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 — December 20, 201320 décembre 2013
 

After serving as the National Council of Churches’ executive leader for the briefest tenure in the Council’s history, Peg Birk can also look back on the most comprehensive restructuring and redirecting of the NCC since its founding in 1950.

Birk, a nationally known change management expert and Congregational laywoman, took office as Transitional General Secretary of the NCC in July 2012 with the understanding she would serve with the sole purpose of guiding an historic re-envisioning and restructuring of the financially beleaguered Council.

Now, with a new President and General Secretary about to take office and a new organizational structure in place, Birk is returning home to Minneapolis, Minn., on January 1.

The Rev. A. Roy Medley, Chair of the NCC Governing Board, said Birk has been “a tireless and resourceful leader for the Council at a critical point in its history.”

Birk “worked skillfully with board and staff to guide an essential reexamination of the Council’s ministries and resources,” Medley said, “and the NCC is in a far stronger position for mission than it was 18 months ago. We are grateful for her service.”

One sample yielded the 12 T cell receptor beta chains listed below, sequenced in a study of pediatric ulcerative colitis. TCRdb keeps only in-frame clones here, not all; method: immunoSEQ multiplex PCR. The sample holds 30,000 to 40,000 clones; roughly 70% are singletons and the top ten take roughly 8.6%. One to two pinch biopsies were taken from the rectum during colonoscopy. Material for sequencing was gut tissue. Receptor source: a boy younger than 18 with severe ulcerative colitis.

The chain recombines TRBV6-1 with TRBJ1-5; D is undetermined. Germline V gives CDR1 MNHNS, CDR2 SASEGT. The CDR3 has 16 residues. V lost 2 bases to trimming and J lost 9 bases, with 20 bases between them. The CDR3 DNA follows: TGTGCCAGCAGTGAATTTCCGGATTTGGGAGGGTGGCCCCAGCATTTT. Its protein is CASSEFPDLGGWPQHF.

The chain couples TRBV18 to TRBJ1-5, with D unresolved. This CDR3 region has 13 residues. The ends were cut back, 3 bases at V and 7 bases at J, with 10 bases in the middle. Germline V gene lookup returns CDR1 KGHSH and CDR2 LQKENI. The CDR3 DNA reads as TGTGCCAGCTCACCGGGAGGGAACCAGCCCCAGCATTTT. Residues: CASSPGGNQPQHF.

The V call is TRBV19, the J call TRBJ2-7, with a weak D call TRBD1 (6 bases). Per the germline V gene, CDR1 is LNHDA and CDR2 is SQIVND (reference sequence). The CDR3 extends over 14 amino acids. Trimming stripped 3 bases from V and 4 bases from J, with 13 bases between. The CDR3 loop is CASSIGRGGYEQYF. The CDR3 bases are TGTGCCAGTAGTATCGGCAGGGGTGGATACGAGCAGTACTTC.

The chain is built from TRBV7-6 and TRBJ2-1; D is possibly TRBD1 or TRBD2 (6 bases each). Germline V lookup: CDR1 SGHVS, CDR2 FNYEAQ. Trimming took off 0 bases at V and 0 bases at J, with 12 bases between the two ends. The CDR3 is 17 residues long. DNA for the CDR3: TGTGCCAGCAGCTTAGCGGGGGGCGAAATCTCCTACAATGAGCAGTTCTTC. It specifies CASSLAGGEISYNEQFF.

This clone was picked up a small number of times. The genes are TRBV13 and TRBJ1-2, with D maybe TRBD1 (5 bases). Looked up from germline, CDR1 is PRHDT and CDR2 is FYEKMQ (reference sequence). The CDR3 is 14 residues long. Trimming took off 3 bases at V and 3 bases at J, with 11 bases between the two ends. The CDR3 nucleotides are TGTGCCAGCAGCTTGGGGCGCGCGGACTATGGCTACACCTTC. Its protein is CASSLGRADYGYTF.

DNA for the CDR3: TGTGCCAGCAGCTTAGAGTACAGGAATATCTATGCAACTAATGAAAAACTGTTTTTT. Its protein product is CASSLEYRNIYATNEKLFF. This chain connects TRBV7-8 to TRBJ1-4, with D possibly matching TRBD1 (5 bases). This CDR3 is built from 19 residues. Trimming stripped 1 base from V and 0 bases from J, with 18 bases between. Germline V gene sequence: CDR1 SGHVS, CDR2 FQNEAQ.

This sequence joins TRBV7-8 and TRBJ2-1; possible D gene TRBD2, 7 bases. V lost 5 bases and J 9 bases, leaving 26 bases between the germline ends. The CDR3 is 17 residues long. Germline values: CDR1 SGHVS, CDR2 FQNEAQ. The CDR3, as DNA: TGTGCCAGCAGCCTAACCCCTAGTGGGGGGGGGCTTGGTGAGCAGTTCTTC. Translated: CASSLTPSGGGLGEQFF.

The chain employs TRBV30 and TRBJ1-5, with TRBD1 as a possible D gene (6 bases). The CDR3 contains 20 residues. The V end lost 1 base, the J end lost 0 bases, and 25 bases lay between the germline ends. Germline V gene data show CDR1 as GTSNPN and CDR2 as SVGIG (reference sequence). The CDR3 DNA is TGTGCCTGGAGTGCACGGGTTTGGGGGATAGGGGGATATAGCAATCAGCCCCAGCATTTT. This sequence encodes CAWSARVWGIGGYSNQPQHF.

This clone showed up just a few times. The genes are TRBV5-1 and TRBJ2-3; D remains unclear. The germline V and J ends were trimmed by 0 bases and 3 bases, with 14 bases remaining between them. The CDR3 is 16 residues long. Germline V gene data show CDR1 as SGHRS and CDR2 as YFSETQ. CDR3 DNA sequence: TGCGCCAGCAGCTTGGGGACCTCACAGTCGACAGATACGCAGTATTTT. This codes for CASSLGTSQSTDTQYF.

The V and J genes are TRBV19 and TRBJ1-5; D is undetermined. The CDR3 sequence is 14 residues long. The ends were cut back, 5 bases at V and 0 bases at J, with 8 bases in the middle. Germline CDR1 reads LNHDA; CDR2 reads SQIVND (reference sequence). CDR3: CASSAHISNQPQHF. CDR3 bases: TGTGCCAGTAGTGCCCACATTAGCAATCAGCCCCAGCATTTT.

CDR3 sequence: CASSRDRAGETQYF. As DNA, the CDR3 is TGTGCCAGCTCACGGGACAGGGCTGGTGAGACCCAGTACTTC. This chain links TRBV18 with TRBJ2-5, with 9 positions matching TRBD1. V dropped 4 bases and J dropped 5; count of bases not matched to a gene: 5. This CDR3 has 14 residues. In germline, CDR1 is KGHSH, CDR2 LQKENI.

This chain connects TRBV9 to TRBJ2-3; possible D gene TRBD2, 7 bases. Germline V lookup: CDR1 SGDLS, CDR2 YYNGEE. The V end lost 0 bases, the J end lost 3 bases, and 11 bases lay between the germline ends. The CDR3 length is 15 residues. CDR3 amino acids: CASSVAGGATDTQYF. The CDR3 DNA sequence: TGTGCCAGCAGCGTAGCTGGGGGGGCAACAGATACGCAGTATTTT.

The NCC’s Past President, Kathryn Lohre, who worked closely with Birk during the transition, said, “The Council is deeply indebted to Peg Birk for leading this 18 month transition with grace, stamina, wisdom, and tenacity,”

“She has successfully implemented a complex plan for re-envisioning and restructuring the NCC under significant pressure for time, resources, and reserves,” Lohre said.

“Through her leadership, the member communions have renewed their shared vision and strengthened their common resolve to give visible witness to our unity and Christ, and to witness for justice and peace.”

Birk succeeded the Rev. Dr. Michael Kinnamon who resigned as general secretary in December 2011 for health reasons. At the time, the Council was reeling from the effects of the “Great Recession” of 2008 that contributed to a major decline in income and other financial woes.

Birk’s first major decision was to implement a “pause” in Council programs to enable a re-examination of NCC’s intricate organization and myriad ministries.